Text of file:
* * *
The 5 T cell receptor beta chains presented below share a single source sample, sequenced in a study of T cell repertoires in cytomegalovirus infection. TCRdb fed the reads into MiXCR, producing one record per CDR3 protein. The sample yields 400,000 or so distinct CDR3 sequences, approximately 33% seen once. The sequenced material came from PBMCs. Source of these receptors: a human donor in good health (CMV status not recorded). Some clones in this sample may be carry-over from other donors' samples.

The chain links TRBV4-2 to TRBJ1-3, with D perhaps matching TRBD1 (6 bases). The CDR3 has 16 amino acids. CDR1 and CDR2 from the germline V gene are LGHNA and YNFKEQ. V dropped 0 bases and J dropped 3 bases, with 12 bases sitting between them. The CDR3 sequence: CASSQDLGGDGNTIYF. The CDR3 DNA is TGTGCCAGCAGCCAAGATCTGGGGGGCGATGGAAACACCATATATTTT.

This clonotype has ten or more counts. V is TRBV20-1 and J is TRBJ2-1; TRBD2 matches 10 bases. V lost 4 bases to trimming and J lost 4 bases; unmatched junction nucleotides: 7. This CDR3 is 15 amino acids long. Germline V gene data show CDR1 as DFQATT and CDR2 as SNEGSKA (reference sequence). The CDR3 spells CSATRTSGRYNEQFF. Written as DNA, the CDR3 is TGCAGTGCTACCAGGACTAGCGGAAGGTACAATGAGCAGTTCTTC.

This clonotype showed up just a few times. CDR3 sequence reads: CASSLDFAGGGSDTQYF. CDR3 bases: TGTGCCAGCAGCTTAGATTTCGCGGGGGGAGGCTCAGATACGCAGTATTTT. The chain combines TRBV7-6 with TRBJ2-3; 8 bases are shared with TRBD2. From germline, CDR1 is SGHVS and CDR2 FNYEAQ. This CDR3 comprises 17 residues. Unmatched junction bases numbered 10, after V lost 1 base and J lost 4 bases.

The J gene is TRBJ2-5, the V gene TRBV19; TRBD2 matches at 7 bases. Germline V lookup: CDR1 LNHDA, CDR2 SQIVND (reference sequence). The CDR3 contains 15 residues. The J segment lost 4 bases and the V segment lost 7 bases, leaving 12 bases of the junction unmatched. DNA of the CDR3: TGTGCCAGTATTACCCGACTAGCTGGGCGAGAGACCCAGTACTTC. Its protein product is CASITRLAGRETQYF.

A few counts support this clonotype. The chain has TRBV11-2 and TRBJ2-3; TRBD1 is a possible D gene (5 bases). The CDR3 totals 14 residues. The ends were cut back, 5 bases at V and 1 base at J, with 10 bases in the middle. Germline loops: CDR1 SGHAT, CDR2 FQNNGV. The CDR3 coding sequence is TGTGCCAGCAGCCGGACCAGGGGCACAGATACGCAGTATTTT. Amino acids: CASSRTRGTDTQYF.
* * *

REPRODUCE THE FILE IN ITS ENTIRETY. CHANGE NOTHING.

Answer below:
The 5 T cell receptor beta chains presented below share a single source sample, sequenced in a study of T cell repertoires in cytomegalovirus infection. TCRdb fed the reads into MiXCR, producing one record per CDR3 protein. The sample yields 400,000 or so distinct CDR3 sequences, approximately 33% seen once. The sequenced material came from PBMCs. Source of these receptors: a human donor in good health (CMV status not recorded). Some clones in this sample may be carry-over from other donors' samples.

The chain links TRBV4-2 to TRBJ1-3, with D perhaps matching TRBD1 (6 bases). The CDR3 has 16 amino acids. CDR1 and CDR2 from the germline V gene are LGHNA and YNFKEQ. V dropped 0 bases and J dropped 3 bases, with 12 bases sitting between them. The CDR3 sequence: CASSQDLGGDGNTIYF. The CDR3 DNA is TGTGCCAGCAGCCAAGATCTGGGGGGCGATGGAAACACCATATATTTT.

This clonotype has ten or more counts. V is TRBV20-1 and J is TRBJ2-1; TRBD2 matches 10 bases. V lost 4 bases to trimming and J lost 4 bases; unmatched junction nucleotides: 7. This CDR3 is 15 amino acids long. Germline V gene data show CDR1 as DFQATT and CDR2 as SNEGSKA (reference sequence). The CDR3 spells CSATRTSGRYNEQFF. Written as DNA, the CDR3 is TGCAGTGCTACCAGGACTAGCGGAAGGTACAATGAGCAGTTCTTC.

This clonotype showed up just a few times. CDR3 sequence reads: CASSLDFAGGGSDTQYF. CDR3 bases: TGTGCCAGCAGCTTAGATTTCGCGGGGGGAGGCTCAGATACGCAGTATTTT. The chain combines TRBV7-6 with TRBJ2-3; 8 bases are shared with TRBD2. From germline, CDR1 is SGHVS and CDR2 FNYEAQ. This CDR3 comprises 17 residues. Unmatched junction bases numbered 10, after V lost 1 base and J lost 4 bases.

The J gene is TRBJ2-5, the V gene TRBV19; TRBD2 matches at 7 bases. Germline V lookup: CDR1 LNHDA, CDR2 SQIVND (reference sequence). The CDR3 contains 15 residues. The J segment lost 4 bases and the V segment lost 7 bases, leaving 12 bases of the junction unmatched. DNA of the CDR3: TGTGCCAGTATTACCCGACTAGCTGGGCGAGAGACCCAGTACTTC. Its protein product is CASITRLAGRETQYF.

A few counts support this clonotype. The chain has TRBV11-2 and TRBJ2-3; TRBD1 is a possible D gene (5 bases). The CDR3 totals 14 residues. The ends were cut back, 5 bases at V and 1 base at J, with 10 bases in the middle. Germline loops: CDR1 SGHAT, CDR2 FQNNGV. The CDR3 coding sequence is TGTGCCAGCAGCCGGACCAGGGGCACAGATACGCAGTATTTT. Amino acids: CASSRTRGTDTQYF.